Asthma Introduction According to the Ontario Lung Association (2008), asthma is a chronic disease which makes it difficult to breathe. Zdanowicz (2007, p. 1) defines asthma as “a chronic disease of the airways that is characterized by exacerbations of significant bronchospasm and marked airway inflammation”. There is no cure for asthma but it can be managed. A very important point for nursing is that asthma is not simply a physical condition but that the person has psychosocial needs as a result of the illness. When children’s asthma is not properly managed, they lose sleep because of the symptoms, miss school, and are unable to participate in the social activities of their age group (Miracle & Winston, 2001). Causes and risk...The end:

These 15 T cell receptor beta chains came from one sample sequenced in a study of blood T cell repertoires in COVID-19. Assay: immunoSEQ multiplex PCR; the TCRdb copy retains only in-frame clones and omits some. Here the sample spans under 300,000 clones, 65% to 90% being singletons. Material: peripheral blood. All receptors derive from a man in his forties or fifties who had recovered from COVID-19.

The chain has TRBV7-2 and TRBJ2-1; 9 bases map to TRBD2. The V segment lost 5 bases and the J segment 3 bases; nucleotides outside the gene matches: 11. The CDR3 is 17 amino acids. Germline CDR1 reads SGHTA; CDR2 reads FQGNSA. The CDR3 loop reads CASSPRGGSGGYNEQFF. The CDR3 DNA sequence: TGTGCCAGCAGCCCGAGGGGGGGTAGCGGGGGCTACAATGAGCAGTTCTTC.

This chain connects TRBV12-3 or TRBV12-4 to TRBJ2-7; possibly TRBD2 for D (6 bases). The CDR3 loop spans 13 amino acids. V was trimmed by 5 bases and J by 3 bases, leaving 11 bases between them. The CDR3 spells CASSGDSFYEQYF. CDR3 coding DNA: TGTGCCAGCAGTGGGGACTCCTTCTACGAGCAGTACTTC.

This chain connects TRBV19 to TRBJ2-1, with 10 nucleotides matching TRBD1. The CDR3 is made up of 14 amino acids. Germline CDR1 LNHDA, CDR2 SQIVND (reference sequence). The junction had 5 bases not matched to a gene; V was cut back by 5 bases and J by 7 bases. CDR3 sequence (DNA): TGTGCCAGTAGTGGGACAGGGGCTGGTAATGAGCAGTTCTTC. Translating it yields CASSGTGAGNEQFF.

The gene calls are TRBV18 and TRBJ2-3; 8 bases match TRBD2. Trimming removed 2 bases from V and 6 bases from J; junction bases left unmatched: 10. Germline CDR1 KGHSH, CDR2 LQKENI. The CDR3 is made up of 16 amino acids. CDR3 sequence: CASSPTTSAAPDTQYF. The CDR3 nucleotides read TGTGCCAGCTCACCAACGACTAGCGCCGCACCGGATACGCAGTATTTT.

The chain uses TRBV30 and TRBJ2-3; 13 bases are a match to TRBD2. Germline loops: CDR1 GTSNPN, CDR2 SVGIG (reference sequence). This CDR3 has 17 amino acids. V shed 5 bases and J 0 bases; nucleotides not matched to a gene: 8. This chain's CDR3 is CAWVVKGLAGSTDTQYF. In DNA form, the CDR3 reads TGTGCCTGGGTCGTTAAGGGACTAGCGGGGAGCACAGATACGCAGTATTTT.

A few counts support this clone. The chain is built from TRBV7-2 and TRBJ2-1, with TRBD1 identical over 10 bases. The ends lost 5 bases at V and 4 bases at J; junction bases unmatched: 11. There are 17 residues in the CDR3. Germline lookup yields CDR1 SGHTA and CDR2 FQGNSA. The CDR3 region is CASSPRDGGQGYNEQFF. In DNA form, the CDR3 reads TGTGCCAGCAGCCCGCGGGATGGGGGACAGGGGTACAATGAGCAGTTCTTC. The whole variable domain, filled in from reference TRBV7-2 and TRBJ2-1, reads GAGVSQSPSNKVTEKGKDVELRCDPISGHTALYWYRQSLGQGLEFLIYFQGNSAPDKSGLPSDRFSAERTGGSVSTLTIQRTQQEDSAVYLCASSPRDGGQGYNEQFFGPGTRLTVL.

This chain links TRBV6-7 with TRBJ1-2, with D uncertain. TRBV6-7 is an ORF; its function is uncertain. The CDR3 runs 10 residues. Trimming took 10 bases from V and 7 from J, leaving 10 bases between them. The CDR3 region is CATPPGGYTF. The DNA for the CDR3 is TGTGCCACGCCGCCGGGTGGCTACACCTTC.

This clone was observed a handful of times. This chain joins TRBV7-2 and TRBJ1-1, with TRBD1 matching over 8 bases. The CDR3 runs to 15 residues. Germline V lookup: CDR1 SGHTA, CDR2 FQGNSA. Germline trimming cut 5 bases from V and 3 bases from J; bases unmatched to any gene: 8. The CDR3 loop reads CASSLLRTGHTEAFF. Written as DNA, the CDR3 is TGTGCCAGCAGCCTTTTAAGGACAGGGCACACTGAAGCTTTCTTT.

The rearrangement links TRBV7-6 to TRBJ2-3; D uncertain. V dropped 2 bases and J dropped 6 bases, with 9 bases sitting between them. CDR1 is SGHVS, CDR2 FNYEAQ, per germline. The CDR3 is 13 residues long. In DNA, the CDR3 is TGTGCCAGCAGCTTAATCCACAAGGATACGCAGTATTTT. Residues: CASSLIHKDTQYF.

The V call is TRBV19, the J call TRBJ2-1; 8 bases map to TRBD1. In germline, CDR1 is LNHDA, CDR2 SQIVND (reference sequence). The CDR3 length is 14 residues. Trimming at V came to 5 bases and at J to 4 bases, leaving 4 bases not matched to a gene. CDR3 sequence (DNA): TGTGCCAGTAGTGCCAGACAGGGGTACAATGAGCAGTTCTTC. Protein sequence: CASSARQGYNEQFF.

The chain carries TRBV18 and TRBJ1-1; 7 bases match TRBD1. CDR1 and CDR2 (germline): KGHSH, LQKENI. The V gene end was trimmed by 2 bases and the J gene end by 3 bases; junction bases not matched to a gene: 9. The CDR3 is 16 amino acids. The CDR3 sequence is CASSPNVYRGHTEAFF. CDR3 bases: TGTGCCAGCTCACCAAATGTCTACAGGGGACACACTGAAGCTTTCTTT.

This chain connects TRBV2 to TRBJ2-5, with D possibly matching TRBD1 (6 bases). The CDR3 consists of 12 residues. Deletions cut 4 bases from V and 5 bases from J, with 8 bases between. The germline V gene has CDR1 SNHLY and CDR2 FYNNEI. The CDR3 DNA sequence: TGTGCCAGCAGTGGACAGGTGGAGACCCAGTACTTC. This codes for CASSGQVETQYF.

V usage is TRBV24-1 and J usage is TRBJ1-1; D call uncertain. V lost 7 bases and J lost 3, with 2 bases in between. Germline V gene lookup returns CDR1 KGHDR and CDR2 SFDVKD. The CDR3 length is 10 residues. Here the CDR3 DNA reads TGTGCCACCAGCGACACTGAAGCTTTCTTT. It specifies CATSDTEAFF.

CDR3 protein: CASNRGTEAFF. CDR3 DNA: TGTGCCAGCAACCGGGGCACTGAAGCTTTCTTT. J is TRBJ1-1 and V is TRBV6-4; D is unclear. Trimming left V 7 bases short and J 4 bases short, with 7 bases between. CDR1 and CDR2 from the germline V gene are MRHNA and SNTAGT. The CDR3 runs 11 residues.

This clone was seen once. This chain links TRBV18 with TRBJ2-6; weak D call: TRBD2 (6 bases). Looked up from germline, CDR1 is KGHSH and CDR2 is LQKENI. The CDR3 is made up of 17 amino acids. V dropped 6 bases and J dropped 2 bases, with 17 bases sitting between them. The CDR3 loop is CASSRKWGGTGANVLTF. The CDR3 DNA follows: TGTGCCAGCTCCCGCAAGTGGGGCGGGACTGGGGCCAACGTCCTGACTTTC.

.....aramori, G. (2008). New targets for drug development in asthma. The Lancet, 372(9643), 1073-1088. Frey, U. & Suki, B. (2008). Complexity of chronic asthma and chronic obstructive pulmonary disease. The Lancet, 372(9643), 1088-1100. Miracle, V. & Winston. (2001). Teaching guide: Staff development: Take the wind out of asthma. Nursing Management, 32(4), 23-32. Ontario Lung Association (2008). Asthma. Accessed April 25, 2009, from http://www.lung.ca/diseases-maladies/asthma-asthme/signs-signes/index_e.php Umut, A. & Pittler, M. (2007). Homeopathy for childhood and adolescence ailments. Mayo Clinic Proceedings, 82(1), 69-76. Zdanowicz, M. (2007). Pharmacotherapy of asthma. American Journal of Pharmaceutical Education, 5, 1-12.